Chris Pine told reporters that he plays the iconic role of Capt. James T. Kirk in J.J. Abrams' new Star Trek a bit differently from William Shatner, who originated the role in the classic 1960s TV show, and traces the character's arc from an immature rebel to the man fans know and love. (Spoilers ahead!)
"What was presented to me was this vision of Kirk in the script as an angry young kid who is dealing with some heavy family s--t and is angry at the world," Pine told reporters in a group interview last weekend in Los Angeles. "He's a rebel without a cause. I think everyone can remember what it's like to be 15, and he's a 25-year-old 15-year-old! He has to mold all that energy and that drive and all that passion and obstinance and the spectrum of emotions into the man that Kirk then becomes, which is the captain of the ship."
An early scene in the movie shows Kirk in a drunken bar fight the night before he boards the Enterprise and changes his destiny. "For our purposes and our script, this is the arc of this character, from that kid, that boy-man, presented with a challenge, to the boy becoming the man he becomes towards the end of the movie," Pine said.
Another scene highlights some of the film's broad comedy, in which Kirk has a hilarious side effect thanks to one of Bones' (Karl Urban) experimental injections. Pine said that he got to play a wide variety of scenes.
"I loved it," he said. "I had the easiest job on the planet. I got to do everything: comedy, drama, ... the whole nine. Someone like Zach [Zachary Quinto, playing the stoic Spock], that takes a real actor to [do]. ... He's got to take those emotions and make them minimal, to sit on them and play this sort of minimal acting. And I get to explode out into the world. The humor was really fun. I'm hopeful that it will allow people into this world [who] kind of think of Trek as this campy world where you couldn't laugh at all. It's a lot easier to buy into the drama with the humor: It can connect people to the characters, and J.J.'s got an incredible sense of comic timing, and he's the best person for that job, to know when it's too much."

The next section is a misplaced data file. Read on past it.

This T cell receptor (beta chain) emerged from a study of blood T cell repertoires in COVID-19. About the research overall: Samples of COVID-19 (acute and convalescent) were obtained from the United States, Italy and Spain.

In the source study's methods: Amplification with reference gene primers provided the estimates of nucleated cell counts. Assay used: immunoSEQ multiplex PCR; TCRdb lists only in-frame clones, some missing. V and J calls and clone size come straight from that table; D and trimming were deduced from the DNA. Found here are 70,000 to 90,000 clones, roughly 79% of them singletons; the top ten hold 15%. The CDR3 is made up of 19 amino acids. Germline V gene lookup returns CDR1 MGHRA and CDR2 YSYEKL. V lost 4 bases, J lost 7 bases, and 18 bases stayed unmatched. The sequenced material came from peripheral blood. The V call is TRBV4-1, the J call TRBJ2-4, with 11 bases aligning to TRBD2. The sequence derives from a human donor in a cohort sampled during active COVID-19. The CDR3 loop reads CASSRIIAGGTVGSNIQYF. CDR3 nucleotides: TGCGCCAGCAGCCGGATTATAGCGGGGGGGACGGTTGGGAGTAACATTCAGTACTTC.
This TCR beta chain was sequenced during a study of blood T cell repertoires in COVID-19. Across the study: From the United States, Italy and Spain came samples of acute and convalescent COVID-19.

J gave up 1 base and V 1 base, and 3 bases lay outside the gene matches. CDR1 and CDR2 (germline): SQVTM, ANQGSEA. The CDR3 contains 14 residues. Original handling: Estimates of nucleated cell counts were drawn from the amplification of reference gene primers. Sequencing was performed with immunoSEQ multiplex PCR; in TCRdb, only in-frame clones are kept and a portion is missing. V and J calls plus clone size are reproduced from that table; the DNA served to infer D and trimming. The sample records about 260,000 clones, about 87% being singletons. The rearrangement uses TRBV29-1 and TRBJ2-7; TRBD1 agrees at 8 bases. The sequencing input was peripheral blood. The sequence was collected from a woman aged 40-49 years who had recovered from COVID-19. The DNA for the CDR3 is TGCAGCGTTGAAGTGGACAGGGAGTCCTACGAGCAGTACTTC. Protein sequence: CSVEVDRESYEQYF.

Like director Abrams, Pine has previously said that he always preferred Star Wars to Star Trek as a moviegoer. But now he's gained an appreciation for Trek's underlying optimism. "Not being a fan, I didn't understand why it was so appealing," Pine admitted. "But it's an optimistic series. It's different to The Dark Knight or Watchmen. It's not dark and gritty and Blade Runner-esque. It's bright and funny and done with a wink. How can people not respond to that? I think it's pure, wonderful entertainment with a real subcurrent of great ideas. This is a different species of film."
Star Trek opens on May 8.